The decal sheet produced by Tally Ho reminded me of the old Model Decals line from England – same type of appearance. Since the Xtracolour paint is a gloss finish, decaling could begin immediately, once the paint was dry. The upper wing roundels as produced by Tally-Ho seemed to be oversized at 66” diameter, compared to drawings and other references, so I substituted some scale 48” diameter type C-1 roundels from my spares box of misc. British markings. The rest of the Tally-Ho decals were used as is. They were just a tad on the “thickish” side and required a mix of white glue, diluted with water and Solveset to lay down and snuggle into the surface details. As a standard procedure, on any “new” decals I use (ones with which I’ve had no previous experience), I always use my white glue cocktail to make sure I don’t get any “silvering”.

I used some Arrow Graphics brand “Spitfire Scribbles” decals for the miscellaneous stenciling and wing walk demarcations, to add a bit more visual interest to the model.

After all the decals were dry, I applied a dark grey water colour wash to various panel lines to provide some detailing. A darker, near black, wash was applied to all the control surface lines to give them a bit more depth.

The windscreen was again masked off with Bare Metal foil in preparation for a shot of Dullcoat to seal the decals in and provide a dull sheen over the gloss paint. I used a mix of Testors Dullcote and Glosscote mixed with lacquer thinner, from the small glass bottles. I sprayed this mixture onto the model through my airbrush to achieve a thin, fine sheen.

At this point, additional weathering was added to the model by applying various shades of chalk pastels to give the model a bit more of a “worn look”. Wing roots and access panels were also picked out with some aluminum powder applied with the end of a sharpened wooden toothpick to create some more wear and tear.



Finishing Touches

Once the basic airframe was essentially done, attention turned to the final details – prop and spinner; landing gear, and the “fiddly bits”: antennas and pitot tube.

The landing gear was detailed by adding etched brass oleo scissors from Airwaves set No AC7221 and a fine wire brake line running along the rear of the inner gear door face. Tires and prop were painted a “faded black” mix of Gunship grey and flat black. The tires were further detailed with a wash of flat black run into the rims to give them some depth. The wheel hubs were painted with Humbrol’s “Steel” enamel.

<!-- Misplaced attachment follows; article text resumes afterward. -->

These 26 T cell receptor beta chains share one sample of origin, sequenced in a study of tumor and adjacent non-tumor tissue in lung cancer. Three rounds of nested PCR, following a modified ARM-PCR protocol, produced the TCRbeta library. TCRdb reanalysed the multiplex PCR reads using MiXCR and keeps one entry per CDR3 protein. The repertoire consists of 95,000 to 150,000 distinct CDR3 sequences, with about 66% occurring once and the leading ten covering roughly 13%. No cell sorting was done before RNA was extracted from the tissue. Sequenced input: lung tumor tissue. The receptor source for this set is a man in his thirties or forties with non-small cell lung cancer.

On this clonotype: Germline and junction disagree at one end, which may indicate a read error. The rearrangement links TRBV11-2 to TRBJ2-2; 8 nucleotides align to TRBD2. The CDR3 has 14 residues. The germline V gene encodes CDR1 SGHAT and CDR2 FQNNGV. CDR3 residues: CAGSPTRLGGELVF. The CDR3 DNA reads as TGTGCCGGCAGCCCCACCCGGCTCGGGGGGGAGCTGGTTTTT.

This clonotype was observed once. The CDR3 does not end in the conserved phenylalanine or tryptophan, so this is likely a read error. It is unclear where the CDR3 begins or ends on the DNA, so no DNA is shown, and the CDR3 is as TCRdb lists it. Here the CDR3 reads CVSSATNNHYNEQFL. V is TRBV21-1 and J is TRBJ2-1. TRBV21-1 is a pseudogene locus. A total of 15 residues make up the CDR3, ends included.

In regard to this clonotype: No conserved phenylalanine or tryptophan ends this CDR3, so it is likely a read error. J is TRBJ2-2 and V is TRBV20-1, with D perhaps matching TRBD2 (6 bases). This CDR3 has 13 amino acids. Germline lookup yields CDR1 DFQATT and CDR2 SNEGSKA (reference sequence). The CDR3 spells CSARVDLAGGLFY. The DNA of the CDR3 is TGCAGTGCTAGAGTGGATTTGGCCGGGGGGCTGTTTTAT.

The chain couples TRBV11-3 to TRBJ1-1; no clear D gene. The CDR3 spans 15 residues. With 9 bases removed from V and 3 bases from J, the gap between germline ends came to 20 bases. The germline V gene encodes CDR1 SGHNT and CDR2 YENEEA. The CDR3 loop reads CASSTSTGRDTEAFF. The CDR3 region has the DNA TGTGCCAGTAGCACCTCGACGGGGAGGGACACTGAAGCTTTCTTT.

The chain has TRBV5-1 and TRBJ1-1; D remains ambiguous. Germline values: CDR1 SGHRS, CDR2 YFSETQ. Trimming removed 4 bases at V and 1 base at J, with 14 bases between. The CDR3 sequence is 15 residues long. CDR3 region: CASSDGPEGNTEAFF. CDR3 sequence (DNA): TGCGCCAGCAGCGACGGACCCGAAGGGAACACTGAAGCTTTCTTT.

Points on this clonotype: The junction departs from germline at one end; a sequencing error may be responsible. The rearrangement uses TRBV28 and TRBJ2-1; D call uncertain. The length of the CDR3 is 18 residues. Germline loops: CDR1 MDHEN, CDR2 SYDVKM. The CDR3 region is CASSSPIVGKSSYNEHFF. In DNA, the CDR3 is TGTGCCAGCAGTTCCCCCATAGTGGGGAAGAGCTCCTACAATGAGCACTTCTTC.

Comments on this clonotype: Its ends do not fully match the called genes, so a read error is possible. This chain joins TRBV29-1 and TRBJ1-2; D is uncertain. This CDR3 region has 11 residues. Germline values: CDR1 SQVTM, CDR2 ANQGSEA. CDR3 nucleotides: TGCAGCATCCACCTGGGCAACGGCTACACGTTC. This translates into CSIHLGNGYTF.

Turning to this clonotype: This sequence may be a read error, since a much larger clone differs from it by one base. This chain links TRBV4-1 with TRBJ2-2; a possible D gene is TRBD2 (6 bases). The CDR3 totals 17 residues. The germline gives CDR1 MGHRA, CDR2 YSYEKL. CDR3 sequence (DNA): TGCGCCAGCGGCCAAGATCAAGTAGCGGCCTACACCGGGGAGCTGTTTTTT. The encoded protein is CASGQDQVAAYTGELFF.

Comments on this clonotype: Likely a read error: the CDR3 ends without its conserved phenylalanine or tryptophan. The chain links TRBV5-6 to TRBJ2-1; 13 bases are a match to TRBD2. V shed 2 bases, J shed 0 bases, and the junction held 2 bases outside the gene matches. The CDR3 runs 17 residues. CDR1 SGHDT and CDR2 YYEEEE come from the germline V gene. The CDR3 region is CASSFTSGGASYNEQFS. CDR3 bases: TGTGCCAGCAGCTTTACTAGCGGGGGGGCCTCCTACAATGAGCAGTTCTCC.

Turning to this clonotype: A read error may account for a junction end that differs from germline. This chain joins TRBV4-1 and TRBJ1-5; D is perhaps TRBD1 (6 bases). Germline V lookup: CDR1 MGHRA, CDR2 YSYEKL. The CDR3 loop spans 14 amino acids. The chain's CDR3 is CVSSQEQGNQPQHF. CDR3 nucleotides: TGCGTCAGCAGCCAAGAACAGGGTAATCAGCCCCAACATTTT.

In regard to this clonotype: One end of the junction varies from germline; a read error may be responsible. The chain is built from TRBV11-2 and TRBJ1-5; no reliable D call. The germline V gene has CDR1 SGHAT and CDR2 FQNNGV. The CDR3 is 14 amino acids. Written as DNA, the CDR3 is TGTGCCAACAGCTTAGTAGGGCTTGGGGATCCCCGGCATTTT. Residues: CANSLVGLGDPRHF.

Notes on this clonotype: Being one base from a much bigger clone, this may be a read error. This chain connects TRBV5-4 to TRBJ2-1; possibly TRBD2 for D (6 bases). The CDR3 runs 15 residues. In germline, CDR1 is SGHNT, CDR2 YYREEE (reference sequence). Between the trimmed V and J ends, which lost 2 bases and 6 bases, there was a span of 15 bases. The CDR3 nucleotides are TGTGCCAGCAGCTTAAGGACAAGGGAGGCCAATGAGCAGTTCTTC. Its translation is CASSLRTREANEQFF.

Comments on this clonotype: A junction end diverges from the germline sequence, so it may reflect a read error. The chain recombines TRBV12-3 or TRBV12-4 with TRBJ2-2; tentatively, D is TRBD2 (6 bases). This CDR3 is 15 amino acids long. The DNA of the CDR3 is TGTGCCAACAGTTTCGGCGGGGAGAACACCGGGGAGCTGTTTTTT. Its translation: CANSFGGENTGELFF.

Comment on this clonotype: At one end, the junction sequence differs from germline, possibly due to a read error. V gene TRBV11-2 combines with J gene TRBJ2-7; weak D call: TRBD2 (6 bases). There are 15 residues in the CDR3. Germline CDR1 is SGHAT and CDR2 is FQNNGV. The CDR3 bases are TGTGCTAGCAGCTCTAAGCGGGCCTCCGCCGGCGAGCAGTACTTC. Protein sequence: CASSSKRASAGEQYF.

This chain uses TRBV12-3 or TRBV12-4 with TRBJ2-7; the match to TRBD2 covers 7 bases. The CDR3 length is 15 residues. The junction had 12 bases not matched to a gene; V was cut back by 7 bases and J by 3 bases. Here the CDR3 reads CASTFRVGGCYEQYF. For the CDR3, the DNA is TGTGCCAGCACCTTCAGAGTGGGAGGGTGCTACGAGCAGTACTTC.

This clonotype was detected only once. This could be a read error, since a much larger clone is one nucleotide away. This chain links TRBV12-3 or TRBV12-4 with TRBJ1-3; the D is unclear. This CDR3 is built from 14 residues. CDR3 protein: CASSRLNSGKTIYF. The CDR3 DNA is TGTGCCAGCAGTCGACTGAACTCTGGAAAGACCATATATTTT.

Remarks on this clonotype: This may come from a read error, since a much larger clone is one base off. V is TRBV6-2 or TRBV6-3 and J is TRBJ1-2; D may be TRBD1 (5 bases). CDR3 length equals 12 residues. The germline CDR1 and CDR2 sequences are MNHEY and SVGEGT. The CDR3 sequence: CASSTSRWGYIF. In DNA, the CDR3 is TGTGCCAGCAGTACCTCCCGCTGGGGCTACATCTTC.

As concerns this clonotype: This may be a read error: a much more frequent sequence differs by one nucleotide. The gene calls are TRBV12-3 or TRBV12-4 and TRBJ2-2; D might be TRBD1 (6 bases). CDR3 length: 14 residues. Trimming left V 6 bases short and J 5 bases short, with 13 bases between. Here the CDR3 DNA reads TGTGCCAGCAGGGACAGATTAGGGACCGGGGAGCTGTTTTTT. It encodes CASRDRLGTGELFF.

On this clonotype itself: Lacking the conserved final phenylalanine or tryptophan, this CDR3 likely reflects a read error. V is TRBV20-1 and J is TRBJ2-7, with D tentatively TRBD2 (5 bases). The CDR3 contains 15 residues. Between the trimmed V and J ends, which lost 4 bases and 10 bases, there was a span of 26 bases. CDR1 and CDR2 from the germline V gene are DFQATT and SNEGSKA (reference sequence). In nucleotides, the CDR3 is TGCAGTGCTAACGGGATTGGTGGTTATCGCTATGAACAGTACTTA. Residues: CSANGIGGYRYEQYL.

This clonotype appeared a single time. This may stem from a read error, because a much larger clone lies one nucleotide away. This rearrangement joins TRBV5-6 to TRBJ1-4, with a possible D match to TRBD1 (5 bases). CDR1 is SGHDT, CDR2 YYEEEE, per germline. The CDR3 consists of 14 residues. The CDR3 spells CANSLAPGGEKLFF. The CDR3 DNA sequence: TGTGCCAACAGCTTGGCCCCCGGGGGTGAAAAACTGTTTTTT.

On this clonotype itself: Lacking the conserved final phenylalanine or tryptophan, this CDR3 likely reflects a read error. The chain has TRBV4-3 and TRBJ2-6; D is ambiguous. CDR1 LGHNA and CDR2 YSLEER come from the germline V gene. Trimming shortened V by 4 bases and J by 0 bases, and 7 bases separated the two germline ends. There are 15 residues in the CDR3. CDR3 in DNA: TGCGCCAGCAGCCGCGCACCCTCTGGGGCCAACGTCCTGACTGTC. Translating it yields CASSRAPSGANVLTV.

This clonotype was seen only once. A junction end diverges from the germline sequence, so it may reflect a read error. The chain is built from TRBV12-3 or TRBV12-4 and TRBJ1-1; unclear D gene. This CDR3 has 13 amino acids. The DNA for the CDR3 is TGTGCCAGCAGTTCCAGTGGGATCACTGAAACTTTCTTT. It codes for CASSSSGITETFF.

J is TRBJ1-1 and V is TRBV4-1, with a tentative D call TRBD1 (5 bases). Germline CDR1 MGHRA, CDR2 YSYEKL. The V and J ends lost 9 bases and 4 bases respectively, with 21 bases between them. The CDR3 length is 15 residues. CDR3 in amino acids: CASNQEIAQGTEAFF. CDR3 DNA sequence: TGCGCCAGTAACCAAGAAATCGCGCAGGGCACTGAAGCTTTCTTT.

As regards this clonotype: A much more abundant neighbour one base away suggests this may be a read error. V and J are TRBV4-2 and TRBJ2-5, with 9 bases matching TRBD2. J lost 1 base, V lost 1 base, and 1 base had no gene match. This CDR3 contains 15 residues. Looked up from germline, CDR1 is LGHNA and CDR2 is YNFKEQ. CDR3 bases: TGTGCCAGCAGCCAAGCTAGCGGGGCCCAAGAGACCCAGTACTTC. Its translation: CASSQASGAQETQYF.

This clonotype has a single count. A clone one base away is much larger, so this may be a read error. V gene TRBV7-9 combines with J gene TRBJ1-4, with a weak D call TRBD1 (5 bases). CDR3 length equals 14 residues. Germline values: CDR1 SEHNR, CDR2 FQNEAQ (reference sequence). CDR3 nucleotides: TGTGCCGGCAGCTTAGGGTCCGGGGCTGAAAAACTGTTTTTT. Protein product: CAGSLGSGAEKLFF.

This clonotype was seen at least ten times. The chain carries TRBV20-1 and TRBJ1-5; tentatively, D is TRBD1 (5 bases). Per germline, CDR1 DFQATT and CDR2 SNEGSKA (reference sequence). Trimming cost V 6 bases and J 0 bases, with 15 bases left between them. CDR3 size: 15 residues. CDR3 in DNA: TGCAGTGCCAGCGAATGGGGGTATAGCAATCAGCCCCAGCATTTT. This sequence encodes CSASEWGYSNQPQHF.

The spiral effect on the prop spinner was created by first painting the spinner yellow (I had temporarily glued the front and back pieces of the spinner together with white glue so I could pop it apart to assemble it with the prop later on). I then cut a long curved strip of masking tape and wrapped it around the spinner and base plate. Semi-gloss black was sprayed on, then the masking removed to reveal the yellow spiral.


I further detailed the prop by adding the small yellow manufacturers marks at the prop blade roots and dry brushing a bit of gold/brass paint along the leading edges to represent the wear on the brass protective leading edge stripes on each blade.

The 0.50 cal. greens in the inner gun ports were added by glueing heat tempered hypodermic needle sections inside the hollowed out stubs in the wings.

The last step was to glue on the canopy and fix a length of stretched sprue into the rear upper fuselage deck to finish the model. Finally finished!





While not exactly a “straight from the box” project, using the resin cockpit details, doing the surgery and the conversion did not present any big challenges and it was a pretty quick build-up, all things considered.

Given the number of pretty good 1/72 scale kits of the Merlin and Griffon engined Spitfires available, there is ample opportunity for a lot of kit-bashing and parts swapping to create many interesting variations on the venerable Spitfire.



Additional Images


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Model, Images and Text Copyright © 2002 by Geoff Mc Donell
Page Created 02 May, 2002
Last Updated 04 June, 2007